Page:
It’s hard to believe it’s been 15 months since Conor McGregor’s ill-fated fight with Khabib Nurmagomedov in October 2018. The Irishman’s defeat, and the fall-out from the resultant post-fight brawl, dominated headlines for many weeks to follow, and McGregor went down in many people’s estimations of his fighting ability. The nature of McGregor’s confident persona is such that any defeat is a major blow to his champion credentials.
But January 2020 brings new beginnings – a new year, a new decade, and perhaps a new McGregor. His Octagon comeback is pencilled in for January 18th, and a clash with Donald Cerrone the headline act of UFC 246. The current McGregor vs Cerrone odds place the Irishman as the firm favourite, which is no surprise given Cerrone’s record of 36 wins and 13 losses – hardly fear-striking numbers.
Simply put, McGregor is the biggest draw the UFC has to offer. For all the baggage that comes with him – the controversial behaviour, the fighting words and the braggadocio – McGregor brings an army of fans and a following that, love him or hate him, can’t take their eyes off him. He is a showman in the truest sense of the word, and so his return will have UFC chief Dana White rubbing his hands with glee as he watches the pay-per-view sales ratchet up a notch.
While McGregor’s return is a major result for the UFC, what does it mean for the man himself? It’s been a turbulent time since October 2018 for the Dublin native. The high-profile nature of his defeat to Khabib will have hurt McGregor deeply, and the ugly scenes in the aftermath of that fight are perhaps evidence of that.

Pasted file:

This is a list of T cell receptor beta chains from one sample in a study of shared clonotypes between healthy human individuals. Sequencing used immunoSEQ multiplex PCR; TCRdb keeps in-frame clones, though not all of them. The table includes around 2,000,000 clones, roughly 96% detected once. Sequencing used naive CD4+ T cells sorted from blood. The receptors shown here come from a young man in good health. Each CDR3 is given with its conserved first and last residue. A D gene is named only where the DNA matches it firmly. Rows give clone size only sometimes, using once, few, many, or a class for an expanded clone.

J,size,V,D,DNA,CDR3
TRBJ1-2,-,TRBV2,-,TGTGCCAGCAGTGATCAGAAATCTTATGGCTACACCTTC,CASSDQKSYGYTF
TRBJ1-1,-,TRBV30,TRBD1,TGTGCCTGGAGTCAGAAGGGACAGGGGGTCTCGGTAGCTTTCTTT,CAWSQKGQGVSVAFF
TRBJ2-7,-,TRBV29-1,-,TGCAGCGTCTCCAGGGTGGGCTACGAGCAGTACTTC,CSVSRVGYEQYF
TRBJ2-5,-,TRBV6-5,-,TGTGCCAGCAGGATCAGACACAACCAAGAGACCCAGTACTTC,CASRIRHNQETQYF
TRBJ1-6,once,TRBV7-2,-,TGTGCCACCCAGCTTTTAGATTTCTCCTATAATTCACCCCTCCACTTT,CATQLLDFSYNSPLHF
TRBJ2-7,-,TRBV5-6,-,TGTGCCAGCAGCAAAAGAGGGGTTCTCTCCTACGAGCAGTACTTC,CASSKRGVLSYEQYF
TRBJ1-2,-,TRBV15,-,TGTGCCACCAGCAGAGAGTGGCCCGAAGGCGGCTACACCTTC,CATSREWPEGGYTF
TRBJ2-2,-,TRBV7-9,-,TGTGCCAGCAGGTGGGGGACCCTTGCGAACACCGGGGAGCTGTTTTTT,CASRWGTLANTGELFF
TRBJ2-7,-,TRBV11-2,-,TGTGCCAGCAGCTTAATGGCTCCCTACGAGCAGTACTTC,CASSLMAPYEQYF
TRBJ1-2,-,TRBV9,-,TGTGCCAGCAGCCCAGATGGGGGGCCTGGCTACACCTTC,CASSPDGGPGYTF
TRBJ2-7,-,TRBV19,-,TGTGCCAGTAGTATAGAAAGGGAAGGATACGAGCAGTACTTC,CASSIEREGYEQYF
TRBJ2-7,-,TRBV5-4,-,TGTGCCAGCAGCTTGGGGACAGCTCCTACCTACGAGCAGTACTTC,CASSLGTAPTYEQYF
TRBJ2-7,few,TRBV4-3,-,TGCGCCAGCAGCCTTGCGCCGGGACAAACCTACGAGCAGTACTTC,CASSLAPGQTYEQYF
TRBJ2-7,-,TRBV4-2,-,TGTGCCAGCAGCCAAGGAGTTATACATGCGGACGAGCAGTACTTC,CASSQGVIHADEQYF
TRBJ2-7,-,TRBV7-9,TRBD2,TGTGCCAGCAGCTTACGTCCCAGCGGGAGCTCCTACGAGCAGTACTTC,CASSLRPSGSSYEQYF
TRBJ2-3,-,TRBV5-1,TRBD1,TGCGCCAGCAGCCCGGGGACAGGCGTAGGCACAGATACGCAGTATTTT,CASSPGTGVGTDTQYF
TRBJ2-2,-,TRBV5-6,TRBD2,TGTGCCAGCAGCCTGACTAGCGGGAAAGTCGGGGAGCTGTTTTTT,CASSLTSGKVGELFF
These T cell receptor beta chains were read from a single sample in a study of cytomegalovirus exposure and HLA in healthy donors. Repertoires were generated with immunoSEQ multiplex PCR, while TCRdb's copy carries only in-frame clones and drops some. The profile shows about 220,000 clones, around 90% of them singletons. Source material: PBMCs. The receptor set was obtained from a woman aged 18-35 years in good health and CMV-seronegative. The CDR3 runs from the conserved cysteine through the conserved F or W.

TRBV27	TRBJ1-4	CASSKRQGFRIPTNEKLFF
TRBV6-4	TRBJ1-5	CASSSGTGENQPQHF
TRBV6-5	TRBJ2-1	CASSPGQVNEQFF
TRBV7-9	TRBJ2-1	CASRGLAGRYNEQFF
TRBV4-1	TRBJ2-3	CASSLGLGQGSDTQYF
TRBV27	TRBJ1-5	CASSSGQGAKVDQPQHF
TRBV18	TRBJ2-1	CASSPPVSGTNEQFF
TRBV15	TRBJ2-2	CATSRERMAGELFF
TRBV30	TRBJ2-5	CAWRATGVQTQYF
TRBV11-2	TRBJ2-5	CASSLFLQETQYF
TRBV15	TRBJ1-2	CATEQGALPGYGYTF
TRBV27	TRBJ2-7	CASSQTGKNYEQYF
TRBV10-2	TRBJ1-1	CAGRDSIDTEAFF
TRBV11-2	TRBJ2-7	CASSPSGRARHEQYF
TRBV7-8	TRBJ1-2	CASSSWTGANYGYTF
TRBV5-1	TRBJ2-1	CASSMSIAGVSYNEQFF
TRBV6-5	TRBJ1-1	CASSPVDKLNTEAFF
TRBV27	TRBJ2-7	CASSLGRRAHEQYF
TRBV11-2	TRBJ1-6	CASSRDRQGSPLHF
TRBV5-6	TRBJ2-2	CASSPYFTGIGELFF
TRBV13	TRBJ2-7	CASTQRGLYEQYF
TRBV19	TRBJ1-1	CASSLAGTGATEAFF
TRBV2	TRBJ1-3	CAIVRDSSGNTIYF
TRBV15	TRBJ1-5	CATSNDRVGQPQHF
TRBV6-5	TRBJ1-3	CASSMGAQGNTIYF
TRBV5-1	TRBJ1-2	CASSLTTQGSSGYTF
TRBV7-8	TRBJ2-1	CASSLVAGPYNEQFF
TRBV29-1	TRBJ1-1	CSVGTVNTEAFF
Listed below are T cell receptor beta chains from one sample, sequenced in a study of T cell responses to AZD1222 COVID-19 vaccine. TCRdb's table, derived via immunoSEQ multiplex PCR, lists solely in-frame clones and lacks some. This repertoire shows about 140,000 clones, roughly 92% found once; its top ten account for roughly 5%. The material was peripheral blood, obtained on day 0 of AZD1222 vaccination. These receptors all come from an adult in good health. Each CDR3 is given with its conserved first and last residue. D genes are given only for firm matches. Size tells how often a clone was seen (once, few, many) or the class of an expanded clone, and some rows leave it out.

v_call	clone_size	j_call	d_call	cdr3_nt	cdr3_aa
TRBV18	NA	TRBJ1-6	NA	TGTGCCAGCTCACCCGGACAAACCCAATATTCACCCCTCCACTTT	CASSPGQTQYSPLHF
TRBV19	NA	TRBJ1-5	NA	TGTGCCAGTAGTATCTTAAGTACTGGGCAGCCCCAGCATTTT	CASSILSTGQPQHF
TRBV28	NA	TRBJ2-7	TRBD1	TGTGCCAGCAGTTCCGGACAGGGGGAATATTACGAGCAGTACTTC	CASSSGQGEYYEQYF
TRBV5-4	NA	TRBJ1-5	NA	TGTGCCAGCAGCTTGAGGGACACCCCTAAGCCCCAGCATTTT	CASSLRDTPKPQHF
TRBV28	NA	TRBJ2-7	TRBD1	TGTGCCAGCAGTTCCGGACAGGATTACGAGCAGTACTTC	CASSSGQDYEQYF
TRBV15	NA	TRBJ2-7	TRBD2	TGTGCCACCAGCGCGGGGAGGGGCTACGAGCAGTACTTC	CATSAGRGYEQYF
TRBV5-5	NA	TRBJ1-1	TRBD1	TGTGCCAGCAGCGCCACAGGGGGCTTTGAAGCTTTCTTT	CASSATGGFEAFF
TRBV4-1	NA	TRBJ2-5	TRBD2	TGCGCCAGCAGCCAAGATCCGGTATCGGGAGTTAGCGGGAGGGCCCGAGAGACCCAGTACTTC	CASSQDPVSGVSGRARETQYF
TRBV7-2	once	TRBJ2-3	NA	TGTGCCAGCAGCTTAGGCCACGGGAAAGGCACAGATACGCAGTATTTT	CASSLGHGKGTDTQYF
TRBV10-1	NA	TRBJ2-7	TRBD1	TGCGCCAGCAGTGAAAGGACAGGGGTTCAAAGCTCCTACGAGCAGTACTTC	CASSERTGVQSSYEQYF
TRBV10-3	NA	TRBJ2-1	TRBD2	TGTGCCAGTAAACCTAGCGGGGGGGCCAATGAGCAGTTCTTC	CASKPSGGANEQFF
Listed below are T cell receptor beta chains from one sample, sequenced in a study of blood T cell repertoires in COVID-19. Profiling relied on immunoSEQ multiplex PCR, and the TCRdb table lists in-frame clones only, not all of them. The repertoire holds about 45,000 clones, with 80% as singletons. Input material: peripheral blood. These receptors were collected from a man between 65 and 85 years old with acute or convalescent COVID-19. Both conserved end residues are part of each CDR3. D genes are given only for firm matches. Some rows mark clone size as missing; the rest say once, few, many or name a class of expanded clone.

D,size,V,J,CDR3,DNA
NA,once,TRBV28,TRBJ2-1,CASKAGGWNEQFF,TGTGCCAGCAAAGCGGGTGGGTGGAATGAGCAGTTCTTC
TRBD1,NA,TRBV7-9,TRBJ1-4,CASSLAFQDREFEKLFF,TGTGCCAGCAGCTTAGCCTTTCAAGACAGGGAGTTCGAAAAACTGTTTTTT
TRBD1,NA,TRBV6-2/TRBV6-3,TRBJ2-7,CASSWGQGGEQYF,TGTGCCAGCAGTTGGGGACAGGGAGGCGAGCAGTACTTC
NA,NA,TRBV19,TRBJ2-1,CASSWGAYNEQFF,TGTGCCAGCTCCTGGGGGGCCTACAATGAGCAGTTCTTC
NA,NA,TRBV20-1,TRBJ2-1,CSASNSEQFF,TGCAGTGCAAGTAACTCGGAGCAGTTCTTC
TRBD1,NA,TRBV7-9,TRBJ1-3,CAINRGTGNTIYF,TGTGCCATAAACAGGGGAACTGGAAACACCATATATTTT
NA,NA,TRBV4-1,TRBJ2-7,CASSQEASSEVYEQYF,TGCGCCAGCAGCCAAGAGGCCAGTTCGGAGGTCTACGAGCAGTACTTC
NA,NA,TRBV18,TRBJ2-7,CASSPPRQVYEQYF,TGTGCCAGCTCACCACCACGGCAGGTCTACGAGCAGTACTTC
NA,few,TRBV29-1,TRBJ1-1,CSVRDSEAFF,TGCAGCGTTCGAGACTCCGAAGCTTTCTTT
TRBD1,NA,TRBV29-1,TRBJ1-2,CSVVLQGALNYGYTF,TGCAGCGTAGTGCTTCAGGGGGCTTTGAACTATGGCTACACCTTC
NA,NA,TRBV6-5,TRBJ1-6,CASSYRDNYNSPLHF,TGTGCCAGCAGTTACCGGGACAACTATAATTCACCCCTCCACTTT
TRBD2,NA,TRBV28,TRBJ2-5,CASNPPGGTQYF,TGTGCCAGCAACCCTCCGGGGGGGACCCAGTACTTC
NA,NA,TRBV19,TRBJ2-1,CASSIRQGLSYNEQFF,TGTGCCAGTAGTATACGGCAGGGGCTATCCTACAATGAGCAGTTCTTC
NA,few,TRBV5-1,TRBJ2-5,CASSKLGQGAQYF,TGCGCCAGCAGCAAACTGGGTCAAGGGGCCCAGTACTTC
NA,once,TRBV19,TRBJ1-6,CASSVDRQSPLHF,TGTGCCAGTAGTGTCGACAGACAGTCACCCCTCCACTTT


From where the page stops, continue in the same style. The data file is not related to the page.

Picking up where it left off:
There were yet more lows for McGregor following that crushing defeat, with controversy and negative headlines surrounding the Irishman at every turn, justifiably in most cases it must be said. But the upcoming clash with Cerrone offers McGregor the chance to right a few wrongs, and to channel whatever frustrations may still linger within him into a dominant performance in the Octagon. Success is the best way to turn the tide of criticism, after all.
And let’s not forget that beneath the hustle and bustle that surrounds McGregor, he is one of the most talented MMA fighters we have ever seen – a dogged, tenacious competitor with an element of grace in combat. The sad thing for McGregor is that his behaviour has often caused people to overlook those basic qualities he possesses as a fighter, which few can rival.
A 15-month absence means that the result of McGregor’s fight with Cerrone may not be as much of a sure thing as it otherwise might be. They say that class is permanent, and McGregor has a chance to prove that on January 18th when he makes his return.
The result on the night will be the only yardstick of whether or not McGregor’s comeback was the right decision for him on a personal level. A win will be a major statement of intent, and a reaffirmation of his fighting qualities – the abilities that made him so revered in the first place. A defeat, and more negative publicity, would only provide ammunition for the doubters – those who say that McGregor is past his best as a fighter and is nothing but a cash cow for the UFC.
After a lengthy spell out of the Octagon, the time has come for McGregor to step out of the shadows and silence his critics.